The curious case of a 55-year-old woman on a growing lump of her head has been documented in a medical journal after surgeons discovered that larvae were actually flying into her head during a visit to Uganda. The woman, whose name was not disclosed, initially claimed treatment nine days after returning to U.K., LiveScience reported.
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The swollen lump was identified as a suspect bug and it was sent home with antibiotics, just to be returned three days later with further swelling and pain, according to a report published in BMJ Case Reports. This time, doctors discovered the opening in the center of the lump, along with water discharge.
According to Dr. Farah Shahi, an infectious disease specialist at a hospital in the New York hospital that treated the woman, the opening was actually a punctured hole for the baby or the milk. To confirm the diagnosis, doctors applied Vaseline in the area and "a larva was manually pulled out and sent to the London School of Tropical Medicine for examination".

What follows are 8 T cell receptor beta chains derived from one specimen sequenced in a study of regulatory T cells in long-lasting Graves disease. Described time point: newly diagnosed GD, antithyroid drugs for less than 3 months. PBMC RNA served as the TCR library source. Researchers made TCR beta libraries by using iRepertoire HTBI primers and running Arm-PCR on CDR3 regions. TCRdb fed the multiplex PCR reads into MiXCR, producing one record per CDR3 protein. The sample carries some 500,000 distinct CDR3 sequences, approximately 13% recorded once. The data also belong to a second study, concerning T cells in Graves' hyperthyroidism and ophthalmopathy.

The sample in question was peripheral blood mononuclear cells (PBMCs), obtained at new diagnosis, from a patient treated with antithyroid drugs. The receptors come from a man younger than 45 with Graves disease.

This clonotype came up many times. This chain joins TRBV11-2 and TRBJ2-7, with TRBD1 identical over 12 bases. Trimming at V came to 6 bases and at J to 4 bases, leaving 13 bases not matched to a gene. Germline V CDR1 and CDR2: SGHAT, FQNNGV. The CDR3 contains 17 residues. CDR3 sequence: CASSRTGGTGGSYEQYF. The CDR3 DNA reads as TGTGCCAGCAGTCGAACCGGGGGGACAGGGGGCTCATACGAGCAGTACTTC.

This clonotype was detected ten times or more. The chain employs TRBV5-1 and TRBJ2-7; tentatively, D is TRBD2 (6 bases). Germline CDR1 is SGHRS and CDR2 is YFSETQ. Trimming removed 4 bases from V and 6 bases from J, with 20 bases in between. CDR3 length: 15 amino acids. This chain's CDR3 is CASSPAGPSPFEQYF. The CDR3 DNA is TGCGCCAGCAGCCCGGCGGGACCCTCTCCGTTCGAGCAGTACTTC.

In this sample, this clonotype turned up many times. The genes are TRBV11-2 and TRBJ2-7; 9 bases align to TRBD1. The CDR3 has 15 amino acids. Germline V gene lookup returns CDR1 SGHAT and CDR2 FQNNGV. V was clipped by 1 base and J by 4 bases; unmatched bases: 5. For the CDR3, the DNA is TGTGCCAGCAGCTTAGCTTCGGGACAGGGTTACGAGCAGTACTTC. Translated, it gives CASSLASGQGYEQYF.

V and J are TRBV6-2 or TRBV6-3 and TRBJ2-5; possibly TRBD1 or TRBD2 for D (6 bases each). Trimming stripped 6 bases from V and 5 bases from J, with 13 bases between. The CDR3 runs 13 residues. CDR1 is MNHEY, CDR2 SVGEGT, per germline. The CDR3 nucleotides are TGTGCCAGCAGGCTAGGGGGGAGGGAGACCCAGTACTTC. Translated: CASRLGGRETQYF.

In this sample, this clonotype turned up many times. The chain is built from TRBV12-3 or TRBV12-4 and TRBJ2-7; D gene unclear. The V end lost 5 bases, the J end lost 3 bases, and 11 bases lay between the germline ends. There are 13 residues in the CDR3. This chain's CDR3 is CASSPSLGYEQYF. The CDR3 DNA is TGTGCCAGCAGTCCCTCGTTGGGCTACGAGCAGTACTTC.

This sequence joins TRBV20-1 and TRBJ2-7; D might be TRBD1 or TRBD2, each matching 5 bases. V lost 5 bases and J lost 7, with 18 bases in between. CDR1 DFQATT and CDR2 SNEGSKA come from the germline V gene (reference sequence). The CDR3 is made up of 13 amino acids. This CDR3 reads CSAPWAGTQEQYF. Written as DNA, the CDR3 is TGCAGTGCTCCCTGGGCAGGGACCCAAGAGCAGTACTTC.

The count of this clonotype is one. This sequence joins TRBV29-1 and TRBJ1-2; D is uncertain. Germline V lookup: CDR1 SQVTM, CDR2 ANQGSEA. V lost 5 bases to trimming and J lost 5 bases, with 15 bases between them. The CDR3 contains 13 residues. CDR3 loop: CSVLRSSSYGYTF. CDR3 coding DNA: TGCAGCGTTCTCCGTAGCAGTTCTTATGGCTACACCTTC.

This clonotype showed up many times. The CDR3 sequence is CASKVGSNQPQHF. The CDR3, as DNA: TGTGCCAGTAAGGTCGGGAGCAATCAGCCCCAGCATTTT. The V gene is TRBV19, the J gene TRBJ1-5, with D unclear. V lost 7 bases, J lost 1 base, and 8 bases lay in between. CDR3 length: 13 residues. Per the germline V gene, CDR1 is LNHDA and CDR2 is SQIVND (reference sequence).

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The authors of the report reported that the larva was identified as Lund Summer, a rare species of rain forest in Africa. Further ultrasound cells discovered another larva on the woman's forehead, and she underwent surgery to remove it.
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Shahi told LiveScience that a fly or a redhead probably put eggs on a towel, because the woman used it to wrap her hair, which was then buried in her forehead. The woman has since recovered, and the report's authors noted another case recorded in the UK from 2015.